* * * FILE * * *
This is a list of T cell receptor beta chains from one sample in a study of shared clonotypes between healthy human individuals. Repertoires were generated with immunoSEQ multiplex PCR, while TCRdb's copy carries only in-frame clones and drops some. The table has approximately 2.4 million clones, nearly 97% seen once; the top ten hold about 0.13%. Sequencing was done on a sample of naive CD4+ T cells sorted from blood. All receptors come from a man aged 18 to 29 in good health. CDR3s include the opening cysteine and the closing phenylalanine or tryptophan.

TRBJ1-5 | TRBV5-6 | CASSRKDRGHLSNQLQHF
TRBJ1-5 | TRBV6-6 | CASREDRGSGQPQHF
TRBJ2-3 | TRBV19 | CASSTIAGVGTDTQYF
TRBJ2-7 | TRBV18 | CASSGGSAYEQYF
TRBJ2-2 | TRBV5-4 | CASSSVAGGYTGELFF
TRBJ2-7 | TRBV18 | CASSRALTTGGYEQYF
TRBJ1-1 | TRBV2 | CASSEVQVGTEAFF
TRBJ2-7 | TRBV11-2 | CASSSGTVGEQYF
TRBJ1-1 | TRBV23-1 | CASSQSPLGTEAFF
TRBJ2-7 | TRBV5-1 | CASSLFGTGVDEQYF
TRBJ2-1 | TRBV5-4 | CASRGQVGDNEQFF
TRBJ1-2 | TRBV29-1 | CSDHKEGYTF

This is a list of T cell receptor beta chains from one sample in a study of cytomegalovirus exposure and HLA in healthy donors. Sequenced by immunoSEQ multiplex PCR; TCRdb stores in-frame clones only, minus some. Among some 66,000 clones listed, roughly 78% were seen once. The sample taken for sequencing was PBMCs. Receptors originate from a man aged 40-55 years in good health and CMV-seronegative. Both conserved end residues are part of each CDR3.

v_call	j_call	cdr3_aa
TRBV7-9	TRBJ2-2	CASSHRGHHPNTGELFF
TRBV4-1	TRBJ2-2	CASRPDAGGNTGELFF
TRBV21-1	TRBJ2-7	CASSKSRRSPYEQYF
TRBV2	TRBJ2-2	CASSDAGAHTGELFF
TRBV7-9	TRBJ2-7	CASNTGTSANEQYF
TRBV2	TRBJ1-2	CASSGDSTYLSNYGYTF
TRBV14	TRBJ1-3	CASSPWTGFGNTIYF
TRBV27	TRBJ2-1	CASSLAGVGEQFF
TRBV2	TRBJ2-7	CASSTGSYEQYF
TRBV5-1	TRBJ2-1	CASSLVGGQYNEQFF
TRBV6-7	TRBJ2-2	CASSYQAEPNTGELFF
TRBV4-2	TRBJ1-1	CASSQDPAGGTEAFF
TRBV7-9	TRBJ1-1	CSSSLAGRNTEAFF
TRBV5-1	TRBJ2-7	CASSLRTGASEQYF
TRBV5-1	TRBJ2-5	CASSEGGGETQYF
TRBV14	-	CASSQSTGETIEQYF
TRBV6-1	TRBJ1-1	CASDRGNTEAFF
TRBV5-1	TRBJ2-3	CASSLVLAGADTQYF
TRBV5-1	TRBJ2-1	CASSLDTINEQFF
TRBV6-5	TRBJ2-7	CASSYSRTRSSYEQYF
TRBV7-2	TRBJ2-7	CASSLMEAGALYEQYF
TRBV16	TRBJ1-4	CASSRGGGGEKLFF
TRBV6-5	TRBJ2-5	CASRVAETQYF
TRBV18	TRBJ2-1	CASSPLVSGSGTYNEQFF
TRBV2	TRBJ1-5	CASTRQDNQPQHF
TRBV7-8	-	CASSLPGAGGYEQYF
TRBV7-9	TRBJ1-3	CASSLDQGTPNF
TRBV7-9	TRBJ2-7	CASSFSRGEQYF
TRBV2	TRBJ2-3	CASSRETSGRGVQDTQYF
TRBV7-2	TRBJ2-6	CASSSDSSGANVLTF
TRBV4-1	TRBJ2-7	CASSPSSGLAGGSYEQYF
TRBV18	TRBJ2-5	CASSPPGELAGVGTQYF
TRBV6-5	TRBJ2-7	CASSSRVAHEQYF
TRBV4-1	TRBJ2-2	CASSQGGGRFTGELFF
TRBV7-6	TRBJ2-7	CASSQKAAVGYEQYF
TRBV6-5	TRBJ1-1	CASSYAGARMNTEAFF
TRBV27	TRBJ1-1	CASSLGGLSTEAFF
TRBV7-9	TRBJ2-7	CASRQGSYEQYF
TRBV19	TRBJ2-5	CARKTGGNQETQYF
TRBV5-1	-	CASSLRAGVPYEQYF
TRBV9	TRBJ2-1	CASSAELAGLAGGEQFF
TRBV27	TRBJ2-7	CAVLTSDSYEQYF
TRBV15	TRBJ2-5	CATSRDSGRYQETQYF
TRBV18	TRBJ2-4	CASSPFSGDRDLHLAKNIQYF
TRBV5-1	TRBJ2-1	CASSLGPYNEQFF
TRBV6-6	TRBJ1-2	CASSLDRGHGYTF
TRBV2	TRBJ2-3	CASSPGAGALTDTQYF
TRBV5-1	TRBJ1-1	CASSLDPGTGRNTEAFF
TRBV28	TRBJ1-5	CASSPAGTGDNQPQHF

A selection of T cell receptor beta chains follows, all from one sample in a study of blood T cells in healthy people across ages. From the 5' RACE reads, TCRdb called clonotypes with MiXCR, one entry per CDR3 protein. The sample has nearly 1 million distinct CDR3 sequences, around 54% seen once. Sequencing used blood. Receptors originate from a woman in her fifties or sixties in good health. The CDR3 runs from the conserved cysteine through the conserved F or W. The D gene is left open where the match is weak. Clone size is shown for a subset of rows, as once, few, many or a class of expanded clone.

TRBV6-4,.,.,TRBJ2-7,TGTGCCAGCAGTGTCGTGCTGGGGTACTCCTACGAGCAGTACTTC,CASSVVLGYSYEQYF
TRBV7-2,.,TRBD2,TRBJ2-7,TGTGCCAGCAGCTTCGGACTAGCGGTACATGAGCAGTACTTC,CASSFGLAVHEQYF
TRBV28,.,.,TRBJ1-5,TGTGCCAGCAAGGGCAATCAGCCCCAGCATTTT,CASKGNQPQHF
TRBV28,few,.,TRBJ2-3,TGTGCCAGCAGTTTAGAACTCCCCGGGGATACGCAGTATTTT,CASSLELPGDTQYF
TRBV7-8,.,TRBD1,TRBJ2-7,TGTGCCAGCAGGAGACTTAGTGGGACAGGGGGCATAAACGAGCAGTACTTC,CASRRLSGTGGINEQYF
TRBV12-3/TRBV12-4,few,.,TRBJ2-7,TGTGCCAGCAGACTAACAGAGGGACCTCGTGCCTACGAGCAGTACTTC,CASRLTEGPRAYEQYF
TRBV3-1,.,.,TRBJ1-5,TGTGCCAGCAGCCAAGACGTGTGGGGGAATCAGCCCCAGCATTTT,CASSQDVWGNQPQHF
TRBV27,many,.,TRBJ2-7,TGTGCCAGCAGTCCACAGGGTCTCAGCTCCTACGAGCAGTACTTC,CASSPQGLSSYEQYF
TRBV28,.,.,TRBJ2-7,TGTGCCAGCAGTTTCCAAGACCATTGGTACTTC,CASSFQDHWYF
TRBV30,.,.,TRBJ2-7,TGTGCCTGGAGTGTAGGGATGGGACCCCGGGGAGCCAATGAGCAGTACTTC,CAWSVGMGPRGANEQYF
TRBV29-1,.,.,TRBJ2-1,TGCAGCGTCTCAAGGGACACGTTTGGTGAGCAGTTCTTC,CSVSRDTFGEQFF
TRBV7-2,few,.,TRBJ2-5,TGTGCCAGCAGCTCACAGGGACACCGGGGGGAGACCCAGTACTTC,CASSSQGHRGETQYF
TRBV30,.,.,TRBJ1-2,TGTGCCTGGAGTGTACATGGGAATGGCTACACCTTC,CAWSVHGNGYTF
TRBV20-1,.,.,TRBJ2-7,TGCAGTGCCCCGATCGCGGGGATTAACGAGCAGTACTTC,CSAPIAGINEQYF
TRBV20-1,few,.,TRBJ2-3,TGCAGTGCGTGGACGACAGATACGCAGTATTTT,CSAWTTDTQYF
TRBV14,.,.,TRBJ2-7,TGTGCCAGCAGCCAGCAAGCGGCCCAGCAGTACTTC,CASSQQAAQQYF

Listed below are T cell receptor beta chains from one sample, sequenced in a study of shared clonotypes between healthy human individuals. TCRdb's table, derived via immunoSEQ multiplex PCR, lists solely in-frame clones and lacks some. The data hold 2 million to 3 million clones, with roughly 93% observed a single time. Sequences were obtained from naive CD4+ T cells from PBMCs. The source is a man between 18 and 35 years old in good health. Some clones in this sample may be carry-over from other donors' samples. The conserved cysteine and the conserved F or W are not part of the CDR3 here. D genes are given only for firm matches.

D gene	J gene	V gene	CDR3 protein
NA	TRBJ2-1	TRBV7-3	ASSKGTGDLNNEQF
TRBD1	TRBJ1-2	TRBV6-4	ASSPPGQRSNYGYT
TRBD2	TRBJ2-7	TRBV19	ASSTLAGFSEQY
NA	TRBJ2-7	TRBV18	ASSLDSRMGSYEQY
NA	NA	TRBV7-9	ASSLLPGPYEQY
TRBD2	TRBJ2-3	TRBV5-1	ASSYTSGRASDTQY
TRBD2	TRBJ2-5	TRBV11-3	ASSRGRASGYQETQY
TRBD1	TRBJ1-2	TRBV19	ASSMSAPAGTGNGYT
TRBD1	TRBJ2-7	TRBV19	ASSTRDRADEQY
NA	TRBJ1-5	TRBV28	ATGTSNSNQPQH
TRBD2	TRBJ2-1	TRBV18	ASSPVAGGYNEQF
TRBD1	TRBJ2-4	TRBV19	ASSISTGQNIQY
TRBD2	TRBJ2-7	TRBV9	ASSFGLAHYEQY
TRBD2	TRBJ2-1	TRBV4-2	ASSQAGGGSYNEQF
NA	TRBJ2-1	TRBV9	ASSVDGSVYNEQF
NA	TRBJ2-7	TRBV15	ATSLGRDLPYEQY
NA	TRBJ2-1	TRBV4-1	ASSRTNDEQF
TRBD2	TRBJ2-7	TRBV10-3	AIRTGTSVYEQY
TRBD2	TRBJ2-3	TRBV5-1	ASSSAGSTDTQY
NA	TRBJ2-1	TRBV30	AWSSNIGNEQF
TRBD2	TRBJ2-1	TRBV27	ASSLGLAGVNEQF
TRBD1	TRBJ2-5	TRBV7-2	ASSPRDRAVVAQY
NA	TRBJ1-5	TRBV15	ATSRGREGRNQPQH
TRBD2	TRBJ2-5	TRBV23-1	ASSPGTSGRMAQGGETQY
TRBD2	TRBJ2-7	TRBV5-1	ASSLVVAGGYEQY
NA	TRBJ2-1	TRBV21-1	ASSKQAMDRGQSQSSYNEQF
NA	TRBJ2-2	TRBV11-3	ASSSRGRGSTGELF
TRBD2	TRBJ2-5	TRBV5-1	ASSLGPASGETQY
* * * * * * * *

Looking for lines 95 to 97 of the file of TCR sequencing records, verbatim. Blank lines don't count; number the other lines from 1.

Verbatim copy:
TRBD1	TRBJ2-4	TRBV19	ASSISTGQNIQY
TRBD2	TRBJ2-7	TRBV9	ASSFGLAHYEQY
TRBD2	TRBJ2-1	TRBV4-2	ASSQAGGGSYNEQF